The weaned child

The psalmist wrote:

I have calmed and quieted my soul,
like a weaned child with its mother;
my soul is like the weaned child that is with me.  (Psalm 131:2)

In the hours after my daughter was born, I sat holding her and marvelling at the tiny, perfect, new person.  I traced a finger over her feet, and realised that as soon as she learned to walk on those feet, she would be walking away from me, to explore the world; at first beyond her blanket, then beyond her home, to school, to work, out on a date; perhaps one day, down an aisle to marry, or to make other significant life commitments.  It was my job to hold her hands while she learned to walk, and then to let them go, so she could.

This process of letting go, this transition to a state of greater maturity, is not a once off in life.  We do it over and over and over again, with each stage of development, each shift in identity.  It can be emotionally fraught, both for the parent and the child.  As the child becomes an adult, that inner tension at times of transition does not disappear.

And yet, between these times of transition, there are times of quiet and calm.  Times when, like a weaned child resting on its mother, there is peace for the soul.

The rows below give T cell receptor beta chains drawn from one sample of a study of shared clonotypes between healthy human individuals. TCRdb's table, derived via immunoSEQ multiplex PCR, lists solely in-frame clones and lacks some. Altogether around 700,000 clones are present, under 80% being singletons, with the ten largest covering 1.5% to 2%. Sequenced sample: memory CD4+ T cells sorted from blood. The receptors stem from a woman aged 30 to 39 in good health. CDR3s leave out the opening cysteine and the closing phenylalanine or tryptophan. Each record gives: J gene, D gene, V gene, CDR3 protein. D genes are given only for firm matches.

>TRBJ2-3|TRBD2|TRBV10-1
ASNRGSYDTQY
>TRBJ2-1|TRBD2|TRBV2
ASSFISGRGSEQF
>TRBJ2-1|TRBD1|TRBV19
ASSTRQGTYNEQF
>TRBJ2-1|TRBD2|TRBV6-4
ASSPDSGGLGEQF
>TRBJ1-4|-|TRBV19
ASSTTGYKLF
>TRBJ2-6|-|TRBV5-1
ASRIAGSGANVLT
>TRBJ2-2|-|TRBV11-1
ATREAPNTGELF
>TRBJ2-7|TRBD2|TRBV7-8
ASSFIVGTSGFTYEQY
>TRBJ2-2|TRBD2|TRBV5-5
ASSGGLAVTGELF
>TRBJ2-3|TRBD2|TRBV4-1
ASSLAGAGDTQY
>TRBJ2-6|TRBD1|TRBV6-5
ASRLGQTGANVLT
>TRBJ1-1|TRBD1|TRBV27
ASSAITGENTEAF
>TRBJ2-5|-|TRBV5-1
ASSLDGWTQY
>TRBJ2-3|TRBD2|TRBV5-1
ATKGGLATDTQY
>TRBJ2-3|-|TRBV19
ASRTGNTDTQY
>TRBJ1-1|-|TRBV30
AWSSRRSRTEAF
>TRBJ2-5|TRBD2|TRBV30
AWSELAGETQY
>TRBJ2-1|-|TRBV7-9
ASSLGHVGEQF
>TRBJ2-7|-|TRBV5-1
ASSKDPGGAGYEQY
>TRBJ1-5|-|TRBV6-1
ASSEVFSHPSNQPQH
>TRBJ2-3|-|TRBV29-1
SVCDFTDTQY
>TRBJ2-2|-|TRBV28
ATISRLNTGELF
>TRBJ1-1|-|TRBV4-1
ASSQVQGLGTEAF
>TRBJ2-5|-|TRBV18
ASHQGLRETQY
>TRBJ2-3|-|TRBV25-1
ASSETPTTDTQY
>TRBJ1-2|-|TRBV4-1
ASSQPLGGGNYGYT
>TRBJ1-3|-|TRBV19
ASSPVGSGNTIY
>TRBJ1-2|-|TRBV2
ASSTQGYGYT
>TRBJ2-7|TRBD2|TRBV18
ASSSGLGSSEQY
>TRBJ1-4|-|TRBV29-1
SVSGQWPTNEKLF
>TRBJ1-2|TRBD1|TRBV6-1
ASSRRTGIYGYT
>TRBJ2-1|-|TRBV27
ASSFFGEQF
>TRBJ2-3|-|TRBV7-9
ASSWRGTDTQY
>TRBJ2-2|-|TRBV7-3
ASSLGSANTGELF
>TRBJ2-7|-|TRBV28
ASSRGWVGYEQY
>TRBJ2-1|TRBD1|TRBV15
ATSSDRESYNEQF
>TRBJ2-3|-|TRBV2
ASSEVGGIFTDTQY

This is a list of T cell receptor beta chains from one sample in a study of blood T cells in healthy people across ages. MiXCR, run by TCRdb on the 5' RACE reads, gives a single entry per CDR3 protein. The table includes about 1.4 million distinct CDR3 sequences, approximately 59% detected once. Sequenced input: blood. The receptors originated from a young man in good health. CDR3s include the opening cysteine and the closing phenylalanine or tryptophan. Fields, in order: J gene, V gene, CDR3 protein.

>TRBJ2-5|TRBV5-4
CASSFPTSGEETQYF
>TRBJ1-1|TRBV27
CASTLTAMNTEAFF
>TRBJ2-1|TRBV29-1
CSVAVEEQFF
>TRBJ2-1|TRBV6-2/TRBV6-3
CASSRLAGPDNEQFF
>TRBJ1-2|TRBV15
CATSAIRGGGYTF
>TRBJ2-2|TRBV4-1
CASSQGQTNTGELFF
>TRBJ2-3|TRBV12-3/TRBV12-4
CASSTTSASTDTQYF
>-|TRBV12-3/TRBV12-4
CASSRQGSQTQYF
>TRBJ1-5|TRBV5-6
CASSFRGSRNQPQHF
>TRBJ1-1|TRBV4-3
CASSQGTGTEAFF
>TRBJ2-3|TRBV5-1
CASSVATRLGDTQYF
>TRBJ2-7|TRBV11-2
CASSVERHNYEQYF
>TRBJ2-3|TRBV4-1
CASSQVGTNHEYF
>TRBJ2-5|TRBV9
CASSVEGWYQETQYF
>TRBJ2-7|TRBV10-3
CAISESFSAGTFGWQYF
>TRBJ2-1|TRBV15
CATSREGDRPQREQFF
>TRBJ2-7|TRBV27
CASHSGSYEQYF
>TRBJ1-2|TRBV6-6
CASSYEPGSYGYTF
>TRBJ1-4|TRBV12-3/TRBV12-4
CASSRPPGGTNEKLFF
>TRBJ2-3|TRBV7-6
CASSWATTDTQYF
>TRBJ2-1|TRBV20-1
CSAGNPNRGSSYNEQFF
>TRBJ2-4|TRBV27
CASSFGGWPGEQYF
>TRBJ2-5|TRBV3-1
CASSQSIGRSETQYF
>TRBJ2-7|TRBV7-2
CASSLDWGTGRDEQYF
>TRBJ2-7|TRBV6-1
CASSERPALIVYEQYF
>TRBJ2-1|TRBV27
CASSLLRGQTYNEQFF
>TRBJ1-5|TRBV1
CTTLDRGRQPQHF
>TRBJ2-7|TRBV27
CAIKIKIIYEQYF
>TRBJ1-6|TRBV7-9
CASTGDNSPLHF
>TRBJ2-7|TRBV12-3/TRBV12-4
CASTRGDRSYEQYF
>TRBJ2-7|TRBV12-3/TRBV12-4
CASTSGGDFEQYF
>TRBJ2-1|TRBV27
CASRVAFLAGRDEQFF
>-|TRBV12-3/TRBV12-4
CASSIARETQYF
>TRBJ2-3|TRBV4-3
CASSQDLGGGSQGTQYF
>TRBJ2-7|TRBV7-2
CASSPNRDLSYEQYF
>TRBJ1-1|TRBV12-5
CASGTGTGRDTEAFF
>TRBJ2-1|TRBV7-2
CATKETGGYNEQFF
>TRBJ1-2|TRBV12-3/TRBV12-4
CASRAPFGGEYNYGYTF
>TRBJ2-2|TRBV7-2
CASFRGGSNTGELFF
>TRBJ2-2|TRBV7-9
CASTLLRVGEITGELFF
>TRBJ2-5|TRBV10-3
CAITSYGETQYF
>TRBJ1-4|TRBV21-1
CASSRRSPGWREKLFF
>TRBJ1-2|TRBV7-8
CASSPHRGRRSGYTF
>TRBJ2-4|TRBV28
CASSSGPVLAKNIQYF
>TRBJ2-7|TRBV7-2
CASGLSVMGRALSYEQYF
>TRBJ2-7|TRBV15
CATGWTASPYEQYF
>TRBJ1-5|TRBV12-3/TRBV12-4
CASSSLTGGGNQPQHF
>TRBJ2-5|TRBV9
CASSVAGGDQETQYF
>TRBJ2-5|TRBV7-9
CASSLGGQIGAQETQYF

Of course, so many of the people we encounter in ministry have in common that they are not in times of quiet and calm for the soul.  They are growing, learning, changing, being challenged and rising to the challenges.  Or they are confronted with illness or injury, and often a profound shock to their sense of identity.  What was once reliable can seem to be shaken, and one can have a sense of starting all over again.

And yet, of course we are not really starting all over again.  Weaning is not a second birth, but a milestone of greater maturity.  Even aging, illness and death are a normal part of human life.  What is needed, in the turmoil of change, is the wisdom to recognise the development that has taken place, and the openness to embrace a new diet.

These, the psalm seems to suggest, are gifts we might bring to caring for one another.  As we look for the signs of growing maturity, and of openness to change, we can hold in trust the hope of new times of quiet and calm, like the weaned child with its mother.

*Psalm 131:2 (NRSV)

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